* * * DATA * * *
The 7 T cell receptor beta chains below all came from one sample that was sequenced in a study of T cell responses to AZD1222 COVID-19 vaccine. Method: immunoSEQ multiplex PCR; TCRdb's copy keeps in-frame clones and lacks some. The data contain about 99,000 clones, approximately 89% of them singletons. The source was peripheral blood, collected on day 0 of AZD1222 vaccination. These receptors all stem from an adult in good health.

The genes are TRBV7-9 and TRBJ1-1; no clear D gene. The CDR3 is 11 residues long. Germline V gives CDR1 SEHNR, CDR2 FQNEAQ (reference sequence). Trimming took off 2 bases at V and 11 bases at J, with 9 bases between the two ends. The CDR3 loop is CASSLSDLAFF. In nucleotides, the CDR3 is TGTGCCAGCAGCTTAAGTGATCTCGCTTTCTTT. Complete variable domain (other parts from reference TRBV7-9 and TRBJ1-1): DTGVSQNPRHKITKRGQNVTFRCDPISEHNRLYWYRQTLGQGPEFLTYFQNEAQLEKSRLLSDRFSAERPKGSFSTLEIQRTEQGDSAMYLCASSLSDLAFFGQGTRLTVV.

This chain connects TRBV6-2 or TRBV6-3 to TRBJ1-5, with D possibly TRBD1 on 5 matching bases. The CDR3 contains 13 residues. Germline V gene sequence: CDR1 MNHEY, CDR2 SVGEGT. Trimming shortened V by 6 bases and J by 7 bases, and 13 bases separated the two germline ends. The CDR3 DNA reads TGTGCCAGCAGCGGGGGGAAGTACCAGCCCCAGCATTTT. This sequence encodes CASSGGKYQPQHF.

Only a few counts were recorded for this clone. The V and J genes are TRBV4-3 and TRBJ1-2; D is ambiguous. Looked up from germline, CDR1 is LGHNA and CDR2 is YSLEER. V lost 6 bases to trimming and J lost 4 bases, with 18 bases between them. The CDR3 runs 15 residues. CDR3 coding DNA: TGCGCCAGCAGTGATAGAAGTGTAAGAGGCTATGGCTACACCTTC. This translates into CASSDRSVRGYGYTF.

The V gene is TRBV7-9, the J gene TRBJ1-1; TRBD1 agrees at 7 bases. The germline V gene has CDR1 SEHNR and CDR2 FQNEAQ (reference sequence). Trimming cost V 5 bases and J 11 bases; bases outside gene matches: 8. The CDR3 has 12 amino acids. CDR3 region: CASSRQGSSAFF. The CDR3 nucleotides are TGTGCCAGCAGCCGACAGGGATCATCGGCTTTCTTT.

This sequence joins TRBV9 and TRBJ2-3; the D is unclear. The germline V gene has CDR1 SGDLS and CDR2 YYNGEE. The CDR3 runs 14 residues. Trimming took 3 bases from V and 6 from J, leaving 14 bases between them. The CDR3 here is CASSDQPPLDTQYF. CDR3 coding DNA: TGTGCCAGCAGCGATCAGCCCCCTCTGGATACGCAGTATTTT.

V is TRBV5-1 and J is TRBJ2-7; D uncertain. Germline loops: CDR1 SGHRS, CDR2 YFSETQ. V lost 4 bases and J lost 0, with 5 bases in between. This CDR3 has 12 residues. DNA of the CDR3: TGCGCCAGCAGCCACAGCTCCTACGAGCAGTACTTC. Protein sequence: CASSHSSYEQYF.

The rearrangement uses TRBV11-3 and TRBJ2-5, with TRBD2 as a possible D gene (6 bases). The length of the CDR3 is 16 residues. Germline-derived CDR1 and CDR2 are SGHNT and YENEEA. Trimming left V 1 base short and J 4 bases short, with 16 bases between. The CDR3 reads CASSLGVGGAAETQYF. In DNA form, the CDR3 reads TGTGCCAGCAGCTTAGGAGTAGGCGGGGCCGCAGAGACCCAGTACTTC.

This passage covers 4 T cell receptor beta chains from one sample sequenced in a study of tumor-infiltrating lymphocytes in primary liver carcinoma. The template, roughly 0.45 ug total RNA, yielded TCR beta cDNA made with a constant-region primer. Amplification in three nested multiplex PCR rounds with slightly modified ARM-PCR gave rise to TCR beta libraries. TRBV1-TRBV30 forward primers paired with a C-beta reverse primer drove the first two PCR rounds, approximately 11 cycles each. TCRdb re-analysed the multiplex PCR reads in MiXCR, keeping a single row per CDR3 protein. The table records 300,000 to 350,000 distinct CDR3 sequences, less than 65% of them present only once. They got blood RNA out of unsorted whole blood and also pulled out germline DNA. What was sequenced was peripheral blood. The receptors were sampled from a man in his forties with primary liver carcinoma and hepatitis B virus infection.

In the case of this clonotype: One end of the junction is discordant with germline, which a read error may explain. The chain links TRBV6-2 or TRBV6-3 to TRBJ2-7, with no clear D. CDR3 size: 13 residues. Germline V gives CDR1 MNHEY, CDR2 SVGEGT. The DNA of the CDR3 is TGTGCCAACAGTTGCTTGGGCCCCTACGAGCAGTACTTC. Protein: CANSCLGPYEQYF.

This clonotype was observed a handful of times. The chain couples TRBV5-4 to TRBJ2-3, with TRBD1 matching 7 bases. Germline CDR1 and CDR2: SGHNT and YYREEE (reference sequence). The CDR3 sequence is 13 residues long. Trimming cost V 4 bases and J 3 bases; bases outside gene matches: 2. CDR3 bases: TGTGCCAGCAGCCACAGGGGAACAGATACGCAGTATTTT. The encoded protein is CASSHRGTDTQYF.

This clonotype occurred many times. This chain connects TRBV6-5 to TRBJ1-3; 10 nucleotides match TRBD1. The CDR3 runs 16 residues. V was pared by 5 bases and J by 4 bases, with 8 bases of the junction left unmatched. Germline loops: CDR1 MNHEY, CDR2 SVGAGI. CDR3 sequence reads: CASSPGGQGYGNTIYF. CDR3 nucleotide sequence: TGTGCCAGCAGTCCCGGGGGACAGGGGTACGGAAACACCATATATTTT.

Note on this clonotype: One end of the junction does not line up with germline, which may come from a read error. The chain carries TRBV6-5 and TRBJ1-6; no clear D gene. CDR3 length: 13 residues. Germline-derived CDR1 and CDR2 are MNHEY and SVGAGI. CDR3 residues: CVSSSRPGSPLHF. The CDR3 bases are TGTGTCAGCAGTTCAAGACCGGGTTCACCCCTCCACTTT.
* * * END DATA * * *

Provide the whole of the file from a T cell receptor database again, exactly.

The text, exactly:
The 7 T cell receptor beta chains below all came from one sample that was sequenced in a study of T cell responses to AZD1222 COVID-19 vaccine. Method: immunoSEQ multiplex PCR; TCRdb's copy keeps in-frame clones and lacks some. The data contain about 99,000 clones, approximately 89% of them singletons. The source was peripheral blood, collected on day 0 of AZD1222 vaccination. These receptors all stem from an adult in good health.

The genes are TRBV7-9 and TRBJ1-1; no clear D gene. The CDR3 is 11 residues long. Germline V gives CDR1 SEHNR, CDR2 FQNEAQ (reference sequence). Trimming took off 2 bases at V and 11 bases at J, with 9 bases between the two ends. The CDR3 loop is CASSLSDLAFF. In nucleotides, the CDR3 is TGTGCCAGCAGCTTAAGTGATCTCGCTTTCTTT. Complete variable domain (other parts from reference TRBV7-9 and TRBJ1-1): DTGVSQNPRHKITKRGQNVTFRCDPISEHNRLYWYRQTLGQGPEFLTYFQNEAQLEKSRLLSDRFSAERPKGSFSTLEIQRTEQGDSAMYLCASSLSDLAFFGQGTRLTVV.

This chain connects TRBV6-2 or TRBV6-3 to TRBJ1-5, with D possibly TRBD1 on 5 matching bases. The CDR3 contains 13 residues. Germline V gene sequence: CDR1 MNHEY, CDR2 SVGEGT. Trimming shortened V by 6 bases and J by 7 bases, and 13 bases separated the two germline ends. The CDR3 DNA reads TGTGCCAGCAGCGGGGGGAAGTACCAGCCCCAGCATTTT. This sequence encodes CASSGGKYQPQHF.

Only a few counts were recorded for this clone. The V and J genes are TRBV4-3 and TRBJ1-2; D is ambiguous. Looked up from germline, CDR1 is LGHNA and CDR2 is YSLEER. V lost 6 bases to trimming and J lost 4 bases, with 18 bases between them. The CDR3 runs 15 residues. CDR3 coding DNA: TGCGCCAGCAGTGATAGAAGTGTAAGAGGCTATGGCTACACCTTC. This translates into CASSDRSVRGYGYTF.

The V gene is TRBV7-9, the J gene TRBJ1-1; TRBD1 agrees at 7 bases. The germline V gene has CDR1 SEHNR and CDR2 FQNEAQ (reference sequence). Trimming cost V 5 bases and J 11 bases; bases outside gene matches: 8. The CDR3 has 12 amino acids. CDR3 region: CASSRQGSSAFF. The CDR3 nucleotides are TGTGCCAGCAGCCGACAGGGATCATCGGCTTTCTTT.

This sequence joins TRBV9 and TRBJ2-3; the D is unclear. The germline V gene has CDR1 SGDLS and CDR2 YYNGEE. The CDR3 runs 14 residues. Trimming took 3 bases from V and 6 from J, leaving 14 bases between them. The CDR3 here is CASSDQPPLDTQYF. CDR3 coding DNA: TGTGCCAGCAGCGATCAGCCCCCTCTGGATACGCAGTATTTT.

V is TRBV5-1 and J is TRBJ2-7; D uncertain. Germline loops: CDR1 SGHRS, CDR2 YFSETQ. V lost 4 bases and J lost 0, with 5 bases in between. This CDR3 has 12 residues. DNA of the CDR3: TGCGCCAGCAGCCACAGCTCCTACGAGCAGTACTTC. Protein sequence: CASSHSSYEQYF.

The rearrangement uses TRBV11-3 and TRBJ2-5, with TRBD2 as a possible D gene (6 bases). The length of the CDR3 is 16 residues. Germline-derived CDR1 and CDR2 are SGHNT and YENEEA. Trimming left V 1 base short and J 4 bases short, with 16 bases between. The CDR3 reads CASSLGVGGAAETQYF. In DNA form, the CDR3 reads TGTGCCAGCAGCTTAGGAGTAGGCGGGGCCGCAGAGACCCAGTACTTC.

This passage covers 4 T cell receptor beta chains from one sample sequenced in a study of tumor-infiltrating lymphocytes in primary liver carcinoma. The template, roughly 0.45 ug total RNA, yielded TCR beta cDNA made with a constant-region primer. Amplification in three nested multiplex PCR rounds with slightly modified ARM-PCR gave rise to TCR beta libraries. TRBV1-TRBV30 forward primers paired with a C-beta reverse primer drove the first two PCR rounds, approximately 11 cycles each. TCRdb re-analysed the multiplex PCR reads in MiXCR, keeping a single row per CDR3 protein. The table records 300,000 to 350,000 distinct CDR3 sequences, less than 65% of them present only once. They got blood RNA out of unsorted whole blood and also pulled out germline DNA. What was sequenced was peripheral blood. The receptors were sampled from a man in his forties with primary liver carcinoma and hepatitis B virus infection.

In the case of this clonotype: One end of the junction is discordant with germline, which a read error may explain. The chain links TRBV6-2 or TRBV6-3 to TRBJ2-7, with no clear D. CDR3 size: 13 residues. Germline V gives CDR1 MNHEY, CDR2 SVGEGT. The DNA of the CDR3 is TGTGCCAACAGTTGCTTGGGCCCCTACGAGCAGTACTTC. Protein: CANSCLGPYEQYF.

This clonotype was observed a handful of times. The chain couples TRBV5-4 to TRBJ2-3, with TRBD1 matching 7 bases. Germline CDR1 and CDR2: SGHNT and YYREEE (reference sequence). The CDR3 sequence is 13 residues long. Trimming cost V 4 bases and J 3 bases; bases outside gene matches: 2. CDR3 bases: TGTGCCAGCAGCCACAGGGGAACAGATACGCAGTATTTT. The encoded protein is CASSHRGTDTQYF.

This clonotype occurred many times. This chain connects TRBV6-5 to TRBJ1-3; 10 nucleotides match TRBD1. The CDR3 runs 16 residues. V was pared by 5 bases and J by 4 bases, with 8 bases of the junction left unmatched. Germline loops: CDR1 MNHEY, CDR2 SVGAGI. CDR3 sequence reads: CASSPGGQGYGNTIYF. CDR3 nucleotide sequence: TGTGCCAGCAGTCCCGGGGGACAGGGGTACGGAAACACCATATATTTT.

Note on this clonotype: One end of the junction does not line up with germline, which may come from a read error. The chain carries TRBV6-5 and TRBJ1-6; no clear D gene. CDR3 length: 13 residues. Germline-derived CDR1 and CDR2 are MNHEY and SVGAGI. CDR3 residues: CVSSSRPGSPLHF. The CDR3 bases are TGTGTCAGCAGTTCAAGACCGGGTTCACCCCTCCACTTT.